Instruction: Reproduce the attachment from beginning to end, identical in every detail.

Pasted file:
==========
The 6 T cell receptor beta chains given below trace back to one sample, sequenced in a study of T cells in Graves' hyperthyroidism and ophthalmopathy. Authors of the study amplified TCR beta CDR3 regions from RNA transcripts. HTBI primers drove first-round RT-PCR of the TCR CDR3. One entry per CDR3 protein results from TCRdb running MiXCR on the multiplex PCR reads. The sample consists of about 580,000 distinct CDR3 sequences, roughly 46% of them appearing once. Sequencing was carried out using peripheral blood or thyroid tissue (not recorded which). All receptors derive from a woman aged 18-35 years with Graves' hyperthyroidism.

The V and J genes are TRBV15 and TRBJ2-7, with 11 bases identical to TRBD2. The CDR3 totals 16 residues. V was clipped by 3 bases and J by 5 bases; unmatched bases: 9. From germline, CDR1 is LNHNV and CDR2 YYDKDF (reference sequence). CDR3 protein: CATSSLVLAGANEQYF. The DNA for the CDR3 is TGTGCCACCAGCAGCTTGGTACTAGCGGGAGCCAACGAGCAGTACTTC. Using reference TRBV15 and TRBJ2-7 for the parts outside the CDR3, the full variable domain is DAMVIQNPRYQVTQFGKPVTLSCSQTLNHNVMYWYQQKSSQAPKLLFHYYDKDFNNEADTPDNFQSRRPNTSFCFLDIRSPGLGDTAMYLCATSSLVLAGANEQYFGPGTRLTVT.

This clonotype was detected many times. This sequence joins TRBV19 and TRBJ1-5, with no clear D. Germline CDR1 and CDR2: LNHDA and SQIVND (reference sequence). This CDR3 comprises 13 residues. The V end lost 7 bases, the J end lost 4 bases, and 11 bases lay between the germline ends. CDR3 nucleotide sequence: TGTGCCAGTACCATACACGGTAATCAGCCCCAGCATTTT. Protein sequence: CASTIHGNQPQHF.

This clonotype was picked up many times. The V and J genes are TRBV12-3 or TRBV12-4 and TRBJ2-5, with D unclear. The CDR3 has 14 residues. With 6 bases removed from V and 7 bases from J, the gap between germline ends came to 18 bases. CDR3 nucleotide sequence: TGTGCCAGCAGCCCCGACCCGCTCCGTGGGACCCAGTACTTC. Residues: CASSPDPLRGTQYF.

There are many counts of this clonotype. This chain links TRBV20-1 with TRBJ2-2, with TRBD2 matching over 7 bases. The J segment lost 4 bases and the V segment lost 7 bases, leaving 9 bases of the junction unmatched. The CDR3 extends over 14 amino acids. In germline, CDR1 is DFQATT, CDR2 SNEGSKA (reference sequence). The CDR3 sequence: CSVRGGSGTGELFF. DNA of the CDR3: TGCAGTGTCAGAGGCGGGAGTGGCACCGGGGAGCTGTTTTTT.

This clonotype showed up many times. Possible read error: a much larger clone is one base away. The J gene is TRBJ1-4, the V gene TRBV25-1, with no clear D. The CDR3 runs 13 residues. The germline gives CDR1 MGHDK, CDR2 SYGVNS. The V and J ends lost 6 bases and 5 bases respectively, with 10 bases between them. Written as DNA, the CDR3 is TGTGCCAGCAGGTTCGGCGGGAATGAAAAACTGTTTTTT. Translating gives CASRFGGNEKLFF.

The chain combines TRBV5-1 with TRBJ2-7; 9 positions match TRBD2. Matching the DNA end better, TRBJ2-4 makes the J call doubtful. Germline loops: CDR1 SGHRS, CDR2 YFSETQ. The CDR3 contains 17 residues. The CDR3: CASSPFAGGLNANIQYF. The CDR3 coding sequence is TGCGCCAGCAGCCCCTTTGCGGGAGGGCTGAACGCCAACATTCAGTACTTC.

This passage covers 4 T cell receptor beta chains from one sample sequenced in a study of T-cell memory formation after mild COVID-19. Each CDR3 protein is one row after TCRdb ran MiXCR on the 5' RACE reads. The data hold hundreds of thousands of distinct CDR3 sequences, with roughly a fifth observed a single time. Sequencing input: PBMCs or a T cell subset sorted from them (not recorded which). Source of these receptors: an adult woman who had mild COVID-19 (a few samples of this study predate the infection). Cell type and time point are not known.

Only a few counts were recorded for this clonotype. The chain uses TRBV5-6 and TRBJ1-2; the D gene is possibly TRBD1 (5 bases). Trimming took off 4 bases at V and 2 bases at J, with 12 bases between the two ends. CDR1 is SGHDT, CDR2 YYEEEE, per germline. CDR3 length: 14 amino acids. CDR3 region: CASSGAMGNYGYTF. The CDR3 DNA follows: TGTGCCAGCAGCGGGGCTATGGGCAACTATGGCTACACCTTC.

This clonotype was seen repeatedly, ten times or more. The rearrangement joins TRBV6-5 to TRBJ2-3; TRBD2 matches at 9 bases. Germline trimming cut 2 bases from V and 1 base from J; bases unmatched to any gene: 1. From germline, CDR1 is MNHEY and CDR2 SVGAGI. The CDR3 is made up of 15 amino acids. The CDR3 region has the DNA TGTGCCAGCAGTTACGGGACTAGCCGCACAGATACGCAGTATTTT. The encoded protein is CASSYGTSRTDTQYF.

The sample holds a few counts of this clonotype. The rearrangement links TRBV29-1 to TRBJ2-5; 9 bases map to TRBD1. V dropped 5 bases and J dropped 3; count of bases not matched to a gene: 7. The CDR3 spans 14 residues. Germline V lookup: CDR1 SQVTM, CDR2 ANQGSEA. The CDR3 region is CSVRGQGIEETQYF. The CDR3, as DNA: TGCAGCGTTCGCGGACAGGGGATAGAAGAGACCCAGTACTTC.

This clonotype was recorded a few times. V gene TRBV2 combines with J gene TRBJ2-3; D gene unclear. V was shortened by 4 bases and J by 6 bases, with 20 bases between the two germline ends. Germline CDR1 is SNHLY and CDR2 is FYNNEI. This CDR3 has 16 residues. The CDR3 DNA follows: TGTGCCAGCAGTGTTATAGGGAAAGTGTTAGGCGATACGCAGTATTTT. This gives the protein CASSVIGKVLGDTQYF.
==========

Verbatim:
The 6 T cell receptor beta chains given below trace back to one sample, sequenced in a study of T cells in Graves' hyperthyroidism and ophthalmopathy. Authors of the study amplified TCR beta CDR3 regions from RNA transcripts. HTBI primers drove first-round RT-PCR of the TCR CDR3. One entry per CDR3 protein results from TCRdb running MiXCR on the multiplex PCR reads. The sample consists of about 580,000 distinct CDR3 sequences, roughly 46% of them appearing once. Sequencing was carried out using peripheral blood or thyroid tissue (not recorded which). All receptors derive from a woman aged 18-35 years with Graves' hyperthyroidism.

The V and J genes are TRBV15 and TRBJ2-7, with 11 bases identical to TRBD2. The CDR3 totals 16 residues. V was clipped by 3 bases and J by 5 bases; unmatched bases: 9. From germline, CDR1 is LNHNV and CDR2 YYDKDF (reference sequence). CDR3 protein: CATSSLVLAGANEQYF. The DNA for the CDR3 is TGTGCCACCAGCAGCTTGGTACTAGCGGGAGCCAACGAGCAGTACTTC. Using reference TRBV15 and TRBJ2-7 for the parts outside the CDR3, the full variable domain is DAMVIQNPRYQVTQFGKPVTLSCSQTLNHNVMYWYQQKSSQAPKLLFHYYDKDFNNEADTPDNFQSRRPNTSFCFLDIRSPGLGDTAMYLCATSSLVLAGANEQYFGPGTRLTVT.

This clonotype was detected many times. This sequence joins TRBV19 and TRBJ1-5, with no clear D. Germline CDR1 and CDR2: LNHDA and SQIVND (reference sequence). This CDR3 comprises 13 residues. The V end lost 7 bases, the J end lost 4 bases, and 11 bases lay between the germline ends. CDR3 nucleotide sequence: TGTGCCAGTACCATACACGGTAATCAGCCCCAGCATTTT. Protein sequence: CASTIHGNQPQHF.

This clonotype was picked up many times. The V and J genes are TRBV12-3 or TRBV12-4 and TRBJ2-5, with D unclear. The CDR3 has 14 residues. With 6 bases removed from V and 7 bases from J, the gap between germline ends came to 18 bases. CDR3 nucleotide sequence: TGTGCCAGCAGCCCCGACCCGCTCCGTGGGACCCAGTACTTC. Residues: CASSPDPLRGTQYF.

There are many counts of this clonotype. This chain links TRBV20-1 with TRBJ2-2, with TRBD2 matching over 7 bases. The J segment lost 4 bases and the V segment lost 7 bases, leaving 9 bases of the junction unmatched. The CDR3 extends over 14 amino acids. In germline, CDR1 is DFQATT, CDR2 SNEGSKA (reference sequence). The CDR3 sequence: CSVRGGSGTGELFF. DNA of the CDR3: TGCAGTGTCAGAGGCGGGAGTGGCACCGGGGAGCTGTTTTTT.

This clonotype showed up many times. Possible read error: a much larger clone is one base away. The J gene is TRBJ1-4, the V gene TRBV25-1, with no clear D. The CDR3 runs 13 residues. The germline gives CDR1 MGHDK, CDR2 SYGVNS. The V and J ends lost 6 bases and 5 bases respectively, with 10 bases between them. Written as DNA, the CDR3 is TGTGCCAGCAGGTTCGGCGGGAATGAAAAACTGTTTTTT. Translating gives CASRFGGNEKLFF.

The chain combines TRBV5-1 with TRBJ2-7; 9 positions match TRBD2. Matching the DNA end better, TRBJ2-4 makes the J call doubtful. Germline loops: CDR1 SGHRS, CDR2 YFSETQ. The CDR3 contains 17 residues. The CDR3: CASSPFAGGLNANIQYF. The CDR3 coding sequence is TGCGCCAGCAGCCCCTTTGCGGGAGGGCTGAACGCCAACATTCAGTACTTC.

This passage covers 4 T cell receptor beta chains from one sample sequenced in a study of T-cell memory formation after mild COVID-19. Each CDR3 protein is one row after TCRdb ran MiXCR on the 5' RACE reads. The data hold hundreds of thousands of distinct CDR3 sequences, with roughly a fifth observed a single time. Sequencing input: PBMCs or a T cell subset sorted from them (not recorded which). Source of these receptors: an adult woman who had mild COVID-19 (a few samples of this study predate the infection). Cell type and time point are not known.

Only a few counts were recorded for this clonotype. The chain uses TRBV5-6 and TRBJ1-2; the D gene is possibly TRBD1 (5 bases). Trimming took off 4 bases at V and 2 bases at J, with 12 bases between the two ends. CDR1 is SGHDT, CDR2 YYEEEE, per germline. CDR3 length: 14 amino acids. CDR3 region: CASSGAMGNYGYTF. The CDR3 DNA follows: TGTGCCAGCAGCGGGGCTATGGGCAACTATGGCTACACCTTC.

This clonotype was seen repeatedly, ten times or more. The rearrangement joins TRBV6-5 to TRBJ2-3; TRBD2 matches at 9 bases. Germline trimming cut 2 bases from V and 1 base from J; bases unmatched to any gene: 1. From germline, CDR1 is MNHEY and CDR2 SVGAGI. The CDR3 is made up of 15 amino acids. The CDR3 region has the DNA TGTGCCAGCAGTTACGGGACTAGCCGCACAGATACGCAGTATTTT. The encoded protein is CASSYGTSRTDTQYF.

The sample holds a few counts of this clonotype. The rearrangement links TRBV29-1 to TRBJ2-5; 9 bases map to TRBD1. V dropped 5 bases and J dropped 3; count of bases not matched to a gene: 7. The CDR3 spans 14 residues. Germline V lookup: CDR1 SQVTM, CDR2 ANQGSEA. The CDR3 region is CSVRGQGIEETQYF. The CDR3, as DNA: TGCAGCGTTCGCGGACAGGGGATAGAAGAGACCCAGTACTTC.

This clonotype was recorded a few times. V gene TRBV2 combines with J gene TRBJ2-3; D gene unclear. V was shortened by 4 bases and J by 6 bases, with 20 bases between the two germline ends. Germline CDR1 is SNHLY and CDR2 is FYNNEI. This CDR3 has 16 residues. The CDR3 DNA follows: TGTGCCAGCAGTGTTATAGGGAAAGTGTTAGGCGATACGCAGTATTTT. This gives the protein CASSVIGKVLGDTQYF.